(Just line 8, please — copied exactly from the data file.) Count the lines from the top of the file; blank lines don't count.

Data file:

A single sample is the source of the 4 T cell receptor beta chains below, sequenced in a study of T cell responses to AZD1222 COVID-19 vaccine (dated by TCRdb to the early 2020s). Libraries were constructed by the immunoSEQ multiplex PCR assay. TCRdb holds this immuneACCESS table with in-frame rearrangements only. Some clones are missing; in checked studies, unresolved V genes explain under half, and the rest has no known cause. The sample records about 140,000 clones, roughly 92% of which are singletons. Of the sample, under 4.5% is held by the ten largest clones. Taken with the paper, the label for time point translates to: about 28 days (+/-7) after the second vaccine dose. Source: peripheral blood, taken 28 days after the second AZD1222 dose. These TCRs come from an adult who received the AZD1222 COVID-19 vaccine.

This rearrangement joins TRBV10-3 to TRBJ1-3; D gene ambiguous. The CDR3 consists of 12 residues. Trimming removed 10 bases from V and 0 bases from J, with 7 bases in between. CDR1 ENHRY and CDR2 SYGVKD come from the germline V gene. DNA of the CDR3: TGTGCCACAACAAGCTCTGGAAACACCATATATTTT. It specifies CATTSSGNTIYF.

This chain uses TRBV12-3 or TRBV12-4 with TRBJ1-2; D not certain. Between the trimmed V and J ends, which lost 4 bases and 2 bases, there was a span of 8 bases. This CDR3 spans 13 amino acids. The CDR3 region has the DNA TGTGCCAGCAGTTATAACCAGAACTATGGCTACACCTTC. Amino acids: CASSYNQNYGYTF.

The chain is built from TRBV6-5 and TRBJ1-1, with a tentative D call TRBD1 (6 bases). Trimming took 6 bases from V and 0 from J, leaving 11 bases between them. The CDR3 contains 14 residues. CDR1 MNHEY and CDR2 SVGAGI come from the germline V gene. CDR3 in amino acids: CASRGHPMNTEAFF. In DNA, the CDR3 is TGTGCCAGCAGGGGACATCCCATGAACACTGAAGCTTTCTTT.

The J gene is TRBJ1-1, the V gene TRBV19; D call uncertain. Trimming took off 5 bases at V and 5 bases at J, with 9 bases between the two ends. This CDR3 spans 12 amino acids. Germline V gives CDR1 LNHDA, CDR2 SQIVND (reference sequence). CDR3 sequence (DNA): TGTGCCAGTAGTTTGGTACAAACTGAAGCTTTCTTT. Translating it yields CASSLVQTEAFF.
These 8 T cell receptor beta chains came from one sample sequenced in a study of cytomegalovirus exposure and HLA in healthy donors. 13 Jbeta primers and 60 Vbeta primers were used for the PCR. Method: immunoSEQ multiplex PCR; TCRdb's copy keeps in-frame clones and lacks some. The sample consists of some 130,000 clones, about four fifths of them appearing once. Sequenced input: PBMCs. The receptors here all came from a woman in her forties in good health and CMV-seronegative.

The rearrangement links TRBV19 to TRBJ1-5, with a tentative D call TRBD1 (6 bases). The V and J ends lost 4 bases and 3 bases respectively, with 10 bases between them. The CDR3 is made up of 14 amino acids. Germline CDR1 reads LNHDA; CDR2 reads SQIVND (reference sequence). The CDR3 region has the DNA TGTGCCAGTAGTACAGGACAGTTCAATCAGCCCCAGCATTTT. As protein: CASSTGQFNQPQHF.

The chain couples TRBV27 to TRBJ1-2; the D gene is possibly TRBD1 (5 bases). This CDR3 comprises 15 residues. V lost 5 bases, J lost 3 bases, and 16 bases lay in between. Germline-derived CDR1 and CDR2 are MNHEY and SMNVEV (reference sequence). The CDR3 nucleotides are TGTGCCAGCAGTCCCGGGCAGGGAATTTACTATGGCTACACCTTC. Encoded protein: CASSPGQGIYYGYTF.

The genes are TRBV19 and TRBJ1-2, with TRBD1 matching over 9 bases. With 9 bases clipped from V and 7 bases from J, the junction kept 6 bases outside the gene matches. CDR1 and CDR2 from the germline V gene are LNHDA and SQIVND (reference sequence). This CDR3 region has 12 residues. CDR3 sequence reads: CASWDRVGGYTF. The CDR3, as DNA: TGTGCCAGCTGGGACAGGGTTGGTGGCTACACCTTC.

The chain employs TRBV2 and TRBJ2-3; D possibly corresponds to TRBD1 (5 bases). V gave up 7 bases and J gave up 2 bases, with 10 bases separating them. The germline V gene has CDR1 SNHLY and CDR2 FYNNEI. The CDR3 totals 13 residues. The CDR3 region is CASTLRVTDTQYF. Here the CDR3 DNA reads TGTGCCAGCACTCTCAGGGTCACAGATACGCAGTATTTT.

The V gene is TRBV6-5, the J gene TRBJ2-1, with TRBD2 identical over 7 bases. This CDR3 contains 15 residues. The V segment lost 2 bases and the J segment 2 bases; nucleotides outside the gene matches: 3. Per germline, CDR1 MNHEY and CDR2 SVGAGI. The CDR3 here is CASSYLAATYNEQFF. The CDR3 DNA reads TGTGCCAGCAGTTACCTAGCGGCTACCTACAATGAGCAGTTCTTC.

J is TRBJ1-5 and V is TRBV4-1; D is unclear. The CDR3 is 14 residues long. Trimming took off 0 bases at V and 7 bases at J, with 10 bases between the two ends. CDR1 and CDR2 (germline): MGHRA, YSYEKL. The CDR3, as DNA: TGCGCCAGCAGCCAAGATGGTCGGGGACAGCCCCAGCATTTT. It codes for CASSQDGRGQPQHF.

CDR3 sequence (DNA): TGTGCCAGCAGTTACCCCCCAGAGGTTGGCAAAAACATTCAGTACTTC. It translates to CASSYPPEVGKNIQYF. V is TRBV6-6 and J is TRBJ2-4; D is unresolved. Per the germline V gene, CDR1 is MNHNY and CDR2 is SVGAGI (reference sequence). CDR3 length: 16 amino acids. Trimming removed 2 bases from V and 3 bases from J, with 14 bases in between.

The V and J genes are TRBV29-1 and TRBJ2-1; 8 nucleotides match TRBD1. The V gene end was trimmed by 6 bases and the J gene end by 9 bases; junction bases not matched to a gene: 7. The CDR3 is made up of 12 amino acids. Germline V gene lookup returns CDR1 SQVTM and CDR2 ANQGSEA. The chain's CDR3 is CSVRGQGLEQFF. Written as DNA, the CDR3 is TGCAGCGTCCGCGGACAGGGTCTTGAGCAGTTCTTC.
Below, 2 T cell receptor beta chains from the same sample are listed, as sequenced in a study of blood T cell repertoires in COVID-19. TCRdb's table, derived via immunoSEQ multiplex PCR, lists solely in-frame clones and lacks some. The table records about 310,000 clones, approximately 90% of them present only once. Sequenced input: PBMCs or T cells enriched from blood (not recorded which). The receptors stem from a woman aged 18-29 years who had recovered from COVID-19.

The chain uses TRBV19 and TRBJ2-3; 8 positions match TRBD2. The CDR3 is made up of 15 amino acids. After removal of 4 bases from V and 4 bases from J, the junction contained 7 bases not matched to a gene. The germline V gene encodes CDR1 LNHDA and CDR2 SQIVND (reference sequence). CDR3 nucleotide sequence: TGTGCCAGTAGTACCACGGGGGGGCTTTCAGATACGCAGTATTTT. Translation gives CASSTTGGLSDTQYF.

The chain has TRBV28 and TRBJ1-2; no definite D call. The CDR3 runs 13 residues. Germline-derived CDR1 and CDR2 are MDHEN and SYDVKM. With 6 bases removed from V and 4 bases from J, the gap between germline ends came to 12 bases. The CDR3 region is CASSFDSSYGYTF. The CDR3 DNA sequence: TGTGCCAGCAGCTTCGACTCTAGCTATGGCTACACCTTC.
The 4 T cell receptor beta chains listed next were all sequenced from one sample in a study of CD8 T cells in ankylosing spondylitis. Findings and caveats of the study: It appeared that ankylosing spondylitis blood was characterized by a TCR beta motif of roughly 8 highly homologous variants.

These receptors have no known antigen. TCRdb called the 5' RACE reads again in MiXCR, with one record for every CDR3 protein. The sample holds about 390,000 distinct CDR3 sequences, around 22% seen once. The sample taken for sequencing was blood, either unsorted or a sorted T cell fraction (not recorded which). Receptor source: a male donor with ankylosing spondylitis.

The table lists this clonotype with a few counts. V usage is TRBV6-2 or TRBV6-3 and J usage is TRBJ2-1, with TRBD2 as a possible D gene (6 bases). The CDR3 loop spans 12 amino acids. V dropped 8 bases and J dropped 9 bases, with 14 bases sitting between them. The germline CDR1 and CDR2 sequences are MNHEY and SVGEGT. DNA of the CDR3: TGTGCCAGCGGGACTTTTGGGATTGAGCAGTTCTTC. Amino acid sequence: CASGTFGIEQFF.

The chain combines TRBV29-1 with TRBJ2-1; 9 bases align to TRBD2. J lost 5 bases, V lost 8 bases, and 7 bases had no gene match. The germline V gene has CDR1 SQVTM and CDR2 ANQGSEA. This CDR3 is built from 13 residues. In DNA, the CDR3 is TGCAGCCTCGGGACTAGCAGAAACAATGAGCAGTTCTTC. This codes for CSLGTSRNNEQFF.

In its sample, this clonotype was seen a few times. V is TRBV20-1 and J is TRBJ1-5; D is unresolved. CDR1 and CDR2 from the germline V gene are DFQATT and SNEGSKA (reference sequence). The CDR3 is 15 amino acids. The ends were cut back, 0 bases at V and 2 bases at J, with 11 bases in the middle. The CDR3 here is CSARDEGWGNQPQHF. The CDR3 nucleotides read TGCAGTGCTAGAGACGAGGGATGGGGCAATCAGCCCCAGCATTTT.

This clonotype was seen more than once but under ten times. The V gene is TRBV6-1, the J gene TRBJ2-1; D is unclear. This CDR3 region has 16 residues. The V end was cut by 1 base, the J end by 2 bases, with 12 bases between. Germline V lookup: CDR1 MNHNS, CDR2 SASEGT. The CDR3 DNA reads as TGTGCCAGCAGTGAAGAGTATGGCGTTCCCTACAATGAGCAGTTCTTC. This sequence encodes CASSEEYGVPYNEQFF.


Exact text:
The chain couples TRBV27 to TRBJ1-2; the D gene is possibly TRBD1 (5 bases). This CDR3 comprises 15 residues. V lost 5 bases, J lost 3 bases, and 16 bases lay in between. Germline-derived CDR1 and CDR2 are MNHEY and SMNVEV (reference sequence). The CDR3 nucleotides are TGTGCCAGCAGTCCCGGGCAGGGAATTTACTATGGCTACACCTTC. Encoded protein: CASSPGQGIYYGYTF.